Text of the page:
Now I’m set to override the methods for each of my HTTP actions.

The Servlet

At this point, creating the servlet is trivial. The mapping provides all path (resource) information to the servlet and our inner class is responsible to determining whether the URI makes sense for our application and to make that information available in a sensible way for processing of the request in the action methods. Here’s what I came up with:

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package com.danielwatrous.testrestservlet;
 
import java.io.IOException;
import java.io.PrintWriter;
 
import java.util.regex.Pattern;
import java.util.regex.Matcher;
 
import javax.servlet.ServletException;
import javax.servlet.http.HttpServlet;
import javax.servlet.http.HttpServletRequest;
import javax.servlet.http.HttpServletResponse;
 
public class TestRestServlet extends HttpServlet {
 
  private class RestRequest {
    // Accommodate two requests, one for all resources, another for a specific resource
    private Pattern regExAllPattern = Pattern.compile("/resource");
    private Pattern regExIdPattern = Pattern.compile("/resource/([0-9]*)");
 
    private Integer id;
 
    public RestRequest(String pathInfo) throws ServletException {
      // regex parse pathInfo
      Matcher matcher;
 
      // Check for ID case first, since the All pattern would also match
      matcher = regExIdPattern.matcher(pathInfo);
      if (matcher.find()) {
        id = Integer.parseInt(matcher.group(1));
        return;
      }
 
      matcher = regExAllPattern.matcher(pathInfo);
      if (matcher.find()) return;
 
      throw new ServletException("Invalid URI");
    }
 
    public Integer getId() {
      return id;
    }
 
    public void setId(Integer id) {
      this.id = id;
    }
  }
 
  protected void doGet(HttpServletRequest request, HttpServletResponse response)
      throws ServletException, IOException {
    PrintWriter out = response.getWriter();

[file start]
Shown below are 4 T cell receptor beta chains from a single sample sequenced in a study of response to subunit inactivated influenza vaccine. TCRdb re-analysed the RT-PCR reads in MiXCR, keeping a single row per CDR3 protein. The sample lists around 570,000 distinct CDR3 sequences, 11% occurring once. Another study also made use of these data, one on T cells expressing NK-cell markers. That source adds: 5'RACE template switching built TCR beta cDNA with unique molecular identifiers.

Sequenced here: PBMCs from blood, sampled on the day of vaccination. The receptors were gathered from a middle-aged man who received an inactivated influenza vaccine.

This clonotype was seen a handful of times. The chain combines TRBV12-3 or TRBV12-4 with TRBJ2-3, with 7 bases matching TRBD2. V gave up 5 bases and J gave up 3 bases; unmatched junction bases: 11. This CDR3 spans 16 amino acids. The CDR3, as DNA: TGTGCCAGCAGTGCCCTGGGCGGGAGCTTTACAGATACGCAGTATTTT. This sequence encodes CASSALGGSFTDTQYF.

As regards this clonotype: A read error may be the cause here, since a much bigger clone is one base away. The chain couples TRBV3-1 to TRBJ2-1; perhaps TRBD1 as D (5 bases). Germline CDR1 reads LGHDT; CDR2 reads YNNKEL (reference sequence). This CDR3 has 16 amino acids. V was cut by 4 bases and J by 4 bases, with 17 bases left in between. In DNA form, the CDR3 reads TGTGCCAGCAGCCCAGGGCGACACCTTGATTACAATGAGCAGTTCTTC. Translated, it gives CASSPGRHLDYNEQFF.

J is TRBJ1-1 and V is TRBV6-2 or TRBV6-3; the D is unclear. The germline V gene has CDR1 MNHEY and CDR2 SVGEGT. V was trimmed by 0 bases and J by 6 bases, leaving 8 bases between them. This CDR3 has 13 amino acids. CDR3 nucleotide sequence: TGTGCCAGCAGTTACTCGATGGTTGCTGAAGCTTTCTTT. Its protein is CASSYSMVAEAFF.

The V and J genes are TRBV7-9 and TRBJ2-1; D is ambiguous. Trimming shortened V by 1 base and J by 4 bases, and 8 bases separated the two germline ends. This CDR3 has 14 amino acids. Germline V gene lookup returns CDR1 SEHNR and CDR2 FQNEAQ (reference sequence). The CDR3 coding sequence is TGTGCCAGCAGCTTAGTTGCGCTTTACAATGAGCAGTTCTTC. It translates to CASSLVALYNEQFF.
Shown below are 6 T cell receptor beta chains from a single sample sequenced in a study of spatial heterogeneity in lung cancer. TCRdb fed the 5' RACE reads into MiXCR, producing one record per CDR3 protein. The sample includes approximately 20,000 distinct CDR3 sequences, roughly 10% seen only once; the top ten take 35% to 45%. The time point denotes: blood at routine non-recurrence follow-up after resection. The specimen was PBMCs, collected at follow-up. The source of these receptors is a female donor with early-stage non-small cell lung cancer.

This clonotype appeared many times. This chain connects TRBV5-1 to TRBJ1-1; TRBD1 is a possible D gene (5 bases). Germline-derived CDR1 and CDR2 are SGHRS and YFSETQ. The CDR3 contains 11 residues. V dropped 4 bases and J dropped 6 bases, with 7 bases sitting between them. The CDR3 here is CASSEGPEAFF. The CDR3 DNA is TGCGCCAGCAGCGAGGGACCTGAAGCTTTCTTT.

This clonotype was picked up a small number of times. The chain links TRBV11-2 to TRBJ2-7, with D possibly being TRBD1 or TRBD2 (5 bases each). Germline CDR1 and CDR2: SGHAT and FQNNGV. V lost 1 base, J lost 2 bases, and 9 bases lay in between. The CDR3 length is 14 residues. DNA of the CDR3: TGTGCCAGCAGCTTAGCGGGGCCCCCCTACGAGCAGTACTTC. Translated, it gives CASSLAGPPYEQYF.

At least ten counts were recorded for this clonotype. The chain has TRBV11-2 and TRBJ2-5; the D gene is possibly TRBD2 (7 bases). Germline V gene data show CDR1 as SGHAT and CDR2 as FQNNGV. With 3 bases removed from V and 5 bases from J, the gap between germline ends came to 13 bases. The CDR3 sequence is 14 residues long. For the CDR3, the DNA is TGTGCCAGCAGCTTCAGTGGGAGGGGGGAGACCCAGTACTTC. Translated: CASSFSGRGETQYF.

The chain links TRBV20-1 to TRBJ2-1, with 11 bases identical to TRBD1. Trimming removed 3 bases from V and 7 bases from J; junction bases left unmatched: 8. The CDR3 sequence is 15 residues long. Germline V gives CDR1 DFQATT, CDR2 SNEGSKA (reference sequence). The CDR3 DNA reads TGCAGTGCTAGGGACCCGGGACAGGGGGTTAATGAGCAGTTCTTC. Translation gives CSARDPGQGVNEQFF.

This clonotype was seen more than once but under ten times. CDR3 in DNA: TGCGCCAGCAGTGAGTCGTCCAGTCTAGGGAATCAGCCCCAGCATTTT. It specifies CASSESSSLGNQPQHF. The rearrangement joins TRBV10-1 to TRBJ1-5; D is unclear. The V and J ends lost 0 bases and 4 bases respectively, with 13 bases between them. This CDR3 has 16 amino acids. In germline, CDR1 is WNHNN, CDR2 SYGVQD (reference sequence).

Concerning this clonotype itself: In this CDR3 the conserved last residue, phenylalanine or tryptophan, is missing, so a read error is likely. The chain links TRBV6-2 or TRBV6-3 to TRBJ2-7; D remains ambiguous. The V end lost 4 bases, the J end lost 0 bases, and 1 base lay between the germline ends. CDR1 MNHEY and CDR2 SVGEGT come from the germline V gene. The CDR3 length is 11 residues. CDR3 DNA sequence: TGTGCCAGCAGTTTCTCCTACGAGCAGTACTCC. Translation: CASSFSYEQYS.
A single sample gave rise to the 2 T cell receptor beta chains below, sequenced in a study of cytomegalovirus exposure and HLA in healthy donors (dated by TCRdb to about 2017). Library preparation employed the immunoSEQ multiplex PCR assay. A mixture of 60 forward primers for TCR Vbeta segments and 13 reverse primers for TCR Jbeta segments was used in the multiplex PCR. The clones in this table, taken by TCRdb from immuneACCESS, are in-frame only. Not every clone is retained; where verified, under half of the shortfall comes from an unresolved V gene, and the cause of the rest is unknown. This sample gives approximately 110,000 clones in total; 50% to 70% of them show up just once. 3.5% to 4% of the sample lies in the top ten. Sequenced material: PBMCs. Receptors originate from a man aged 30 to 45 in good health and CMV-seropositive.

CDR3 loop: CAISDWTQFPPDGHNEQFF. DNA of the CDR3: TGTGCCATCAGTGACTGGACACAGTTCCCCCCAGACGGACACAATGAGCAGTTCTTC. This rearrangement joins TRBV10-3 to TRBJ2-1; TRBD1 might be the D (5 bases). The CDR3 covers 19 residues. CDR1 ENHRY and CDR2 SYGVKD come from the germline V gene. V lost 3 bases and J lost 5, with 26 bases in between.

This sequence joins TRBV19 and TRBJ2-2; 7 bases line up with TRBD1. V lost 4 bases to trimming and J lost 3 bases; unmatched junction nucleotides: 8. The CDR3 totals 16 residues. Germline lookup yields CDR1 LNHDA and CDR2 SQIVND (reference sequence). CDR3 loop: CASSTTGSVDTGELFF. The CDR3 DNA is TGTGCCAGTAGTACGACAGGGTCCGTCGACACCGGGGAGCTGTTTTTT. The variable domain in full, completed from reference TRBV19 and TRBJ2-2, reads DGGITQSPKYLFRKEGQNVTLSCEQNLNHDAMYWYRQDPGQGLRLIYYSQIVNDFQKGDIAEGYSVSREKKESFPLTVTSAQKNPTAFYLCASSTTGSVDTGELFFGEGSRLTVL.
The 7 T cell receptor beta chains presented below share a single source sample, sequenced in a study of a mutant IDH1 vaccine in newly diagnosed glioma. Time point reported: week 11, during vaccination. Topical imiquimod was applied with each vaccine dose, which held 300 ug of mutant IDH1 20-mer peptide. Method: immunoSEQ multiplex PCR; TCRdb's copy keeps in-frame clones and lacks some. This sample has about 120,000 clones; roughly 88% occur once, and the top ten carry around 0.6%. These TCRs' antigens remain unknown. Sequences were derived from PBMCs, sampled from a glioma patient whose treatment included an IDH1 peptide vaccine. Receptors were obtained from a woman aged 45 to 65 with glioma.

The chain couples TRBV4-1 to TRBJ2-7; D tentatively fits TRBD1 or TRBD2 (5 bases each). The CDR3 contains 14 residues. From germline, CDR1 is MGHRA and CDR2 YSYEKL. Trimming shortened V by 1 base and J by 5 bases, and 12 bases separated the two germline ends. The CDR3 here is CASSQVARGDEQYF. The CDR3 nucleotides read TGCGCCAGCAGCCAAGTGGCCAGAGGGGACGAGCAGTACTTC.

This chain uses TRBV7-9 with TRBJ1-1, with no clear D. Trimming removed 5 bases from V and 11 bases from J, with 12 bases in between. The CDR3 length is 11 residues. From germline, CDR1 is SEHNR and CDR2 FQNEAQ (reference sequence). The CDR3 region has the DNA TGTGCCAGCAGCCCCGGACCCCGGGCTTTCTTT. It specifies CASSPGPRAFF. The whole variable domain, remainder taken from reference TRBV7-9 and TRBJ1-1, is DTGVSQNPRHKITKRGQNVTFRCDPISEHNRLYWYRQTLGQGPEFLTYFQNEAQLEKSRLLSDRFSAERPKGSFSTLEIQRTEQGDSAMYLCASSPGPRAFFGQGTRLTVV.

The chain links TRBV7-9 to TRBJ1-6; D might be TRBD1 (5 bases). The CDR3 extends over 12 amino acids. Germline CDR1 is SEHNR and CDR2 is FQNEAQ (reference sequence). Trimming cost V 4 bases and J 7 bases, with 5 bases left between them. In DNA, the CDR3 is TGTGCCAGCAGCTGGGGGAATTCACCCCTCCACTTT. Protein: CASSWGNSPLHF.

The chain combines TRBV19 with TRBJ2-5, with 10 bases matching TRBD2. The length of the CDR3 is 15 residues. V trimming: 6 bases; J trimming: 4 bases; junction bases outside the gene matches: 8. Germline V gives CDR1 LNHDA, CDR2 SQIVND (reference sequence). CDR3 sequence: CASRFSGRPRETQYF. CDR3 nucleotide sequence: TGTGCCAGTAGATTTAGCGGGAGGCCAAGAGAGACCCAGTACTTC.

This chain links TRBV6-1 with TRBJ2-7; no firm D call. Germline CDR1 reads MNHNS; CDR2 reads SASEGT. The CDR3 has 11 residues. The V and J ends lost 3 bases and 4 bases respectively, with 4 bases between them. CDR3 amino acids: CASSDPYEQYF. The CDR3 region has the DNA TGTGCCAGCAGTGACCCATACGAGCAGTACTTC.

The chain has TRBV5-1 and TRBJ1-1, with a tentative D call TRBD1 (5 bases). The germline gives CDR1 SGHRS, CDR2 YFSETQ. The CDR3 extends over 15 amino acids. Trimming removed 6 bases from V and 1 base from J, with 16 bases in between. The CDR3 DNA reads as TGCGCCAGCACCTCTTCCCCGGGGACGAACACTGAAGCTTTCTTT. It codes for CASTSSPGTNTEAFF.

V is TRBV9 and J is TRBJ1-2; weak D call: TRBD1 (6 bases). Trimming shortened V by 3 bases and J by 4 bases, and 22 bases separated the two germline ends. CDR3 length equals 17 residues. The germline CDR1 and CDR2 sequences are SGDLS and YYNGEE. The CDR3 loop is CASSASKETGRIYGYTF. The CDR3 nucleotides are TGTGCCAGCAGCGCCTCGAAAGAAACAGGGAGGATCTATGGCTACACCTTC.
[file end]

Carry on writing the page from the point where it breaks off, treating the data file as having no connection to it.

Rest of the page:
out.println("GET request handling");
    out.println(request.getPathInfo());
    out.println(request.getParameterMap());
    try {
      RestRequest resourceValues = new RestRequest(request.getPathInfo());
      out.println(resourceValues.getId());
    } catch (ServletException e) {
      response.setStatus(400);
      response.resetBuffer();
      e.printStackTrace();
      out.println(e.toString());
    }
    out.close();
  }
 
  // implement remaining HTTP actions here
  ... 
 
}

Conclusion

This turned out to be a clear enough way to capture REST like URIs and map those onto a servlet for processing. Regular expressions provide for reliable and clear access to resource details and should be easy for future developers to quickly understand and extend.

In my next article, I’ll show you how I extend this servlet using the Jackson JSON library and a helper object to serialize and deserialize JSON payloads in RESTful requests.

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About Daniel Watrous

I'm a Software & Electrical Engineer and online entrepreneur.

8 Responses to “RESTful Java Servlet”

  1. Well done. I was hoping there was an easy way to do this using servlets without having to rely on a framework. I like how you can just hand off to another servlet after the routing has been worked out usings the regex’s.
    Thanks for the writeup.

  2. I was using UUIDs so this is what I done to match the ID… thanks great code here

    matcher = regExIdPattern.matcher(pathInfo);
    if (matcher.find()) {
    id = UUID.fromString(pathInfo.substring(1));
    return;
    }

  3. So I am not sure I follow how this is RESTful. You capture a GET request. REST is all about utilizing protocols to indicate actions. For REST you need GET and POST, which are trivial to support in Servlets. What about PUT and DELETE? I came upon this article seeing if there was a way to do REST with java servlets. I still don’t see that.

    Are you simply doing some url parsing to load a resource in response to a GET? If so, I would not call this a RESTful Java Servlet.

    • Hi xgeoff,

      REST supports all the HTTP methods, like GET, POST, PUT, DELETE, HEADER, OPTIONS… If you want to handle any of those, you would use the servlet methods doPost, doPut, doDelete, etc. However, those are a bit beside the point of this post.

      First off, if you’re going to build a REST client in Java, I would start with Jersey, like I mention at the beginning of the post. If, like me, you’re stuck with a Java 5 environment, then you already know that Jersey support only reaches back as far as Java 6, so you have to use a basic servlet and build in the functionality you need.

      The point of this post is to show a clean way of building in URI parsing and request handling.

    • By the way, this article goes a step further and shows you how to handle JSON within the Servlet.

      http://software.danielwatrous.com/restful-java-servlet-serializing-tofrom-json-with-jackson/

  4. Thank you, Daniel! You post helped me a lot!